The MATADOR Intermittent Diet

Lose the fat and keep the strength with this two-weeks on, two-weeks off plan. It's actually pretty easy. Check it out.

The-matador-intermittent-diet

Here's what you need to know...

  1. The majority of diets don't work for long. Hunger pangs plague you, performance drops, and your metabolism fights back.
  2. The MATADOR study found greater long-term fat loss with intermittent energy restriction. You lose fat, maintain sanity, and get results that last.
  3. Restrict calories by 30% for two weeks. Then you eat maintenance calories for two weeks. Rinse and repeat as necessary.

Intermittent Energy Restriction

Most dieters fail after a few short weeks. That's because they try to do too much, too soon. A better approach is an intermittent energy restriction diet.

In 2017, the groundbreaking MATADOR (Minimizing Adaptive Thermogenesis And Deactivating Obesity Rebound) study found greater long-term fat loss with intermittent energy restriction than with a consistent energy deficit. In geek-speak, "energy" means calories in this case.

The intermittent dieters used periods of a 30-35% deficit, followed by periods at maintenance calories. The protocol prevented the down-regulation of the hormones that control hunger, appetite, satiety, and caloric expenditure.

How It Works

You'll use two-week periods of aggressive dieting with a 30% deficit, followed by two weeks eating at maintenance calories. You'll continue this two-on, two-off approach until you're as lean as you want to be.

  • Weeks 1-2: Below-maintenance diet with 30% calorie deficit
  • Weeks 3-4: Maintenance calories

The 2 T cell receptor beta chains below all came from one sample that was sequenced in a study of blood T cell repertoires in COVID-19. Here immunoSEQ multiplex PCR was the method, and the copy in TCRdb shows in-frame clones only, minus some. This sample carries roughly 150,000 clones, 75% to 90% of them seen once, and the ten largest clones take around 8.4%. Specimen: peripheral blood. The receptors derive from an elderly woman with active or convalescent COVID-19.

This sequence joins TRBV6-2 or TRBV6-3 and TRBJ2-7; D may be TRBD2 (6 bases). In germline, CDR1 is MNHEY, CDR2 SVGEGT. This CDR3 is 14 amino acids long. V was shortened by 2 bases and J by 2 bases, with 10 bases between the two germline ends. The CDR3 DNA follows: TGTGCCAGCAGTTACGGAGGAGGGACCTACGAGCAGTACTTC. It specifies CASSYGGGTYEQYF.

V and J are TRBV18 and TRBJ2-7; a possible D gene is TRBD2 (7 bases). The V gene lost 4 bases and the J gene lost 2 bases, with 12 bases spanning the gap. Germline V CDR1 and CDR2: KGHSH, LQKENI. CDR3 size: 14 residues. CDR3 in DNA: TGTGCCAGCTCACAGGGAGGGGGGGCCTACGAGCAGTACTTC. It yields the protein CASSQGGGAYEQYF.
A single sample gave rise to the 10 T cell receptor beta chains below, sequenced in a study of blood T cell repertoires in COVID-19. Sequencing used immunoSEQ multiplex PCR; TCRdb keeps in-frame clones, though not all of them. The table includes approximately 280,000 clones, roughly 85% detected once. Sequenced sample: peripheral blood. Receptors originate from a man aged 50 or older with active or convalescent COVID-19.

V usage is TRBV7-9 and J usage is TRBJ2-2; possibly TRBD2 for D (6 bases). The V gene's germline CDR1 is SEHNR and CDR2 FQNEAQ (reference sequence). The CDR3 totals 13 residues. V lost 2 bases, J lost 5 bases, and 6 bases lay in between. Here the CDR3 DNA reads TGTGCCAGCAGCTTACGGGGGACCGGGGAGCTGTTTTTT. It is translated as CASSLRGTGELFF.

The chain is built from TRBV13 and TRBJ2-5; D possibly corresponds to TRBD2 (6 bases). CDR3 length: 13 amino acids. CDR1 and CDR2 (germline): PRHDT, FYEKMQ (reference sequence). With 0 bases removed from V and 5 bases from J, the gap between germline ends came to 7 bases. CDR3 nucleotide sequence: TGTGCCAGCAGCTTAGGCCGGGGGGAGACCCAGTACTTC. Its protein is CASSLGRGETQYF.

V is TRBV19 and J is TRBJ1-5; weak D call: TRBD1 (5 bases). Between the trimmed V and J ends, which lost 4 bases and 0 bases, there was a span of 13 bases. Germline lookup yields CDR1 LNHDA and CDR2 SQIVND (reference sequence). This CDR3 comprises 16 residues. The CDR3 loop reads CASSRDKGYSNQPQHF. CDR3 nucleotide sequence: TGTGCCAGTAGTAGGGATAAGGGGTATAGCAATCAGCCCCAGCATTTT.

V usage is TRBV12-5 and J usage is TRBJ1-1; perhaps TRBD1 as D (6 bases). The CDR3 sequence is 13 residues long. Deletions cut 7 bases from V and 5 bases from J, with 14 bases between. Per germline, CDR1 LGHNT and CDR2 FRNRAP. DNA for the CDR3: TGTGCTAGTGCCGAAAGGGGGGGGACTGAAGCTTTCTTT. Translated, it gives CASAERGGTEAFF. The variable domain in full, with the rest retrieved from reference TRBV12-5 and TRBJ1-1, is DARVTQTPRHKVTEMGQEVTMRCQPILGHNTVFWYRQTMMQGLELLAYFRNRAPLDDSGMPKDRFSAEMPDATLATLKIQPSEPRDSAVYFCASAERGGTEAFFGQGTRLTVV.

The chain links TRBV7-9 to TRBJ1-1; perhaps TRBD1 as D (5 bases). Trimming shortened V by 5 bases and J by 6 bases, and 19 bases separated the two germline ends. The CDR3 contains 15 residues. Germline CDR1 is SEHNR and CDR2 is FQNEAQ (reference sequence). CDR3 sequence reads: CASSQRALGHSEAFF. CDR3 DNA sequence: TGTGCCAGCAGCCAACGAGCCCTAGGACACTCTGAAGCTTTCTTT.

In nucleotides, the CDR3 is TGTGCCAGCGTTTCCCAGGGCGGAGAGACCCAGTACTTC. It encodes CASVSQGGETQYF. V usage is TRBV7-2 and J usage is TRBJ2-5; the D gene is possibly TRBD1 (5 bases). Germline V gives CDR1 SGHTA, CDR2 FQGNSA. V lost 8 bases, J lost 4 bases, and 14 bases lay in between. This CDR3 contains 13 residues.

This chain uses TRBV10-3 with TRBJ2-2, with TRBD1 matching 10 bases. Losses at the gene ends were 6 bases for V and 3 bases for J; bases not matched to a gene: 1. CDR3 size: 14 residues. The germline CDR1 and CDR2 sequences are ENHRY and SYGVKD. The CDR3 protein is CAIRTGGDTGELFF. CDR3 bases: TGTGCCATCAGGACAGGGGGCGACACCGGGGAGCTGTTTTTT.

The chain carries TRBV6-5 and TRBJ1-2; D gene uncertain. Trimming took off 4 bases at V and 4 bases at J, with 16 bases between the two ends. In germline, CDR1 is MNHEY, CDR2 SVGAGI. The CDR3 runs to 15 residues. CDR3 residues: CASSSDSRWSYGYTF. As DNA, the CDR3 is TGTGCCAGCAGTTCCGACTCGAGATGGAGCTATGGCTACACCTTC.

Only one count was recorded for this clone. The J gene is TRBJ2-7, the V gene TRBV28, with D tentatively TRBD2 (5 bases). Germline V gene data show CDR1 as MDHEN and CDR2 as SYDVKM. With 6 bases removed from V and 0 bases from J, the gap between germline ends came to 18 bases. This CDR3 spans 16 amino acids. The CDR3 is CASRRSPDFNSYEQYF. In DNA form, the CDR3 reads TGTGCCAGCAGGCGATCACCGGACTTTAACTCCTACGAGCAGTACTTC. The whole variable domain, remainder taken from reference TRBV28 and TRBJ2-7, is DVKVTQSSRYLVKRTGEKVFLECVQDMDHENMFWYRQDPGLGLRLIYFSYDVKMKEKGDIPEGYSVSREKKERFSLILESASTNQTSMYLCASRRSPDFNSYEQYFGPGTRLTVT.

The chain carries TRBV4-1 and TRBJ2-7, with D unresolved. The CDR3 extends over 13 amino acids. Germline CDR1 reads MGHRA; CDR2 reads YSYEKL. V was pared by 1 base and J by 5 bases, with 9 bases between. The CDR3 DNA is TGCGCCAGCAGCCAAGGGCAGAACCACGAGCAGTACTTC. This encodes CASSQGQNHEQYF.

Repeat as needed.

How to Set It Up

You first need to find out your calorie maintenance level, and the best way to do that is to get tested by a qualified professional. Every other number is an estimate, especially if you've been yo-yo dieting for a long time, which means your maintenance calories may be much lower.

However, finding a qualified pro is probably daunting. So let's use bodyweight (pounds) x 15 as a baseline. It won't be perfect, but it'll be close enough to the more complicated equations to provide a solid starting point.

Let's say you weigh 200 pounds:

  • 200 pounds x 15 = 3000 maintenance calories per day

We want your caloric deficit to be 30%, so now we'll multiply your 3000 maintenance calories by .7:

  • 3000 x .7 = 2100 calories

Your Diet Would Look Like This

  • Two-Week Diet Phase: 2100 calories per day
  • Two-Week Maintenance Phase: 3000 calories per day

After the month, recalculate your maintenance calories based on your new bodyweight and do it again if you need to.

Diet Phase Macros

Using our 2100 calorie example, we want it to consist of:

35% Protein

  • 2100 calories x .35 = 735 calories/4 calories/gram = 184 grams of protein per day

35% Carbs

  • 2100 calories x .35 = 735 calories/4 calories/gram = 184 grams of carbs per day

30% Fats

  • 2100 calories x .30 = 630 calories/9 calories/gram = 70 grams of fats per day

Note: It's more important to nail your calories and protein intake than to be perfect on your carbs and fats. If you prefer higher or lower carb intake, you can adjust accordingly.